Not bothering to watch the rest, she took off down the hall to Math class. She threw herself inside and slammed the door shut before pinning her back against it. Everyone in the class, including the teacher, Ms. Goldberg, gawked at her with expressions ranging from confusion, concern, entertainment, and disdain. Melissa stood against the classroom door, breathing heavily and eyes bulging.

“Melissa, you’re late—” Ms. Goldberg began, before noticing how panicked she looked. “Is there something wrong?”

“The—in the—the bah—” she babbled between hysterical breaths

“Melissa, calm down …”

“The bah—bathroom—in the bathroom—”

“Melissa! Breathe!”

She stumbled forward, feeling lightheaded and unable to control her breathing. She continued trying to say something was in the bathroom, but only mumbled, “… I want my daddy …” before collapsing on the floor.

* * *

She awoke in the nurse’s office, lying on a reclined chair with a damp washcloth on her forehead. She hoped it was just a bad dream, but the reality of her day came crashing on her the instant she felt the aching in her head. On the wall clock she saw it was after three and she’d been out the rest of the school day, bringing a mixture of relief and embarrassment.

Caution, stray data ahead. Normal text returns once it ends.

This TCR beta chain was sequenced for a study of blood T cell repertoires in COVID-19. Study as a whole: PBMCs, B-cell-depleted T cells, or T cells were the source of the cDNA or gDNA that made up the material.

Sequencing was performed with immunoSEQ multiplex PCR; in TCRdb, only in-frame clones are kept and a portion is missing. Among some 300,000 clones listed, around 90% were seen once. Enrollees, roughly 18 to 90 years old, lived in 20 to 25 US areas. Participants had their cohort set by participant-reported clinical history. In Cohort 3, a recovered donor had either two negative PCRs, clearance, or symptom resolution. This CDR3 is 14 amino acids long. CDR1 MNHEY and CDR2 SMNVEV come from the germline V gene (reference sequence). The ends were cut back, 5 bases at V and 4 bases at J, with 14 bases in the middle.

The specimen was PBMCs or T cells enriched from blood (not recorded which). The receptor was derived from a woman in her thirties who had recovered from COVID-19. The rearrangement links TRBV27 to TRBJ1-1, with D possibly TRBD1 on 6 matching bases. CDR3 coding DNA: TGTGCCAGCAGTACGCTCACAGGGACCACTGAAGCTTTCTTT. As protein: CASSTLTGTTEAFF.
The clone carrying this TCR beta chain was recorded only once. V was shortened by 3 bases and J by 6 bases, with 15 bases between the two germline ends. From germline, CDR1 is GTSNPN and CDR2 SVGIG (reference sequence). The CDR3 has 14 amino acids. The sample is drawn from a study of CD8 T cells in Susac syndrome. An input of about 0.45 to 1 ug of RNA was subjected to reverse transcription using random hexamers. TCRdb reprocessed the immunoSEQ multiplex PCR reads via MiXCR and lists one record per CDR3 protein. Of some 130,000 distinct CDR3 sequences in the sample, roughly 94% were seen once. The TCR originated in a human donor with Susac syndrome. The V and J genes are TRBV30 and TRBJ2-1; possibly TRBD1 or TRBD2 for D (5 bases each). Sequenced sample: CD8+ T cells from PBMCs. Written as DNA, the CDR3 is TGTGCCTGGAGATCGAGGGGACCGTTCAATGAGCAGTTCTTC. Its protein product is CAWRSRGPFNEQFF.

“Oh, you’re awake,” said Nurse Grace, walking in. “How’re we feeling?”

“Like crap.”

Checking her, Grace laughed. “They said you took quite a spill. What happened?”

Melissa considered how to respond, seeing no use in claiming she saw undead classmates lurking about the school. Instead, she mumbled, “I don’t know.”

“Ms. Goldberg told me you were saying something about the bathroom. Did something happen in there?”

“Not really.”

“Has anything like this happened before? Have you been feeling well?”

“No.”

After waiting a moment, Grace finally asked, “It there anything bothering you, Melissa?”

“Well, I guess,” she answered. “I guess I’ve been under a lot of stress.”

“That’s a start,” said Grace. “Stressed about what?”